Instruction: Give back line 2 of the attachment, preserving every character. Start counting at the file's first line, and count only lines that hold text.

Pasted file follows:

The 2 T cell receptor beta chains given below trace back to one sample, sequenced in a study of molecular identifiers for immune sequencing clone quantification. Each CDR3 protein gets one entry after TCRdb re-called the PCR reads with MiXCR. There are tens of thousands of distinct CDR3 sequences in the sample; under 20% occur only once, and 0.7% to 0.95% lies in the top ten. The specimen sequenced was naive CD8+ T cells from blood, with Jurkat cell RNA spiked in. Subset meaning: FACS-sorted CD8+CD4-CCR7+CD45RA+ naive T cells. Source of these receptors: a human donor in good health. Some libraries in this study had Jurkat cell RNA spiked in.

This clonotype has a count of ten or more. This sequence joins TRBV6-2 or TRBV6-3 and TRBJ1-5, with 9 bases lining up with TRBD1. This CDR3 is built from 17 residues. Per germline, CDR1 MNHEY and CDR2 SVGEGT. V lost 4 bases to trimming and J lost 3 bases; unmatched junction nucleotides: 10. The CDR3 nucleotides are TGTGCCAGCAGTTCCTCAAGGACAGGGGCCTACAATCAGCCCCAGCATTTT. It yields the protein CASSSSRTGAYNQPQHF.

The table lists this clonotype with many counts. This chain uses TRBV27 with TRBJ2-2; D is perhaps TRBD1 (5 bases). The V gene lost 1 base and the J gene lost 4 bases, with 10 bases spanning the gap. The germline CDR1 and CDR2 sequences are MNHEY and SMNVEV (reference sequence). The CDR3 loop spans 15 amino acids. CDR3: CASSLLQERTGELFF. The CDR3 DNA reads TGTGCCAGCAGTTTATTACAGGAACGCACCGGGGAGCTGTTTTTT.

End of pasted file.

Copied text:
This clonotype has a count of ten or more. This sequence joins TRBV6-2 or TRBV6-3 and TRBJ1-5, with 9 bases lining up with TRBD1. This CDR3 is built from 17 residues. Per germline, CDR1 MNHEY and CDR2 SVGEGT. V lost 4 bases to trimming and J lost 3 bases; unmatched junction nucleotides: 10. The CDR3 nucleotides are TGTGCCAGCAGTTCCTCAAGGACAGGGGCCTACAATCAGCCCCAGCATTTT. It yields the protein CASSSSRTGAYNQPQHF.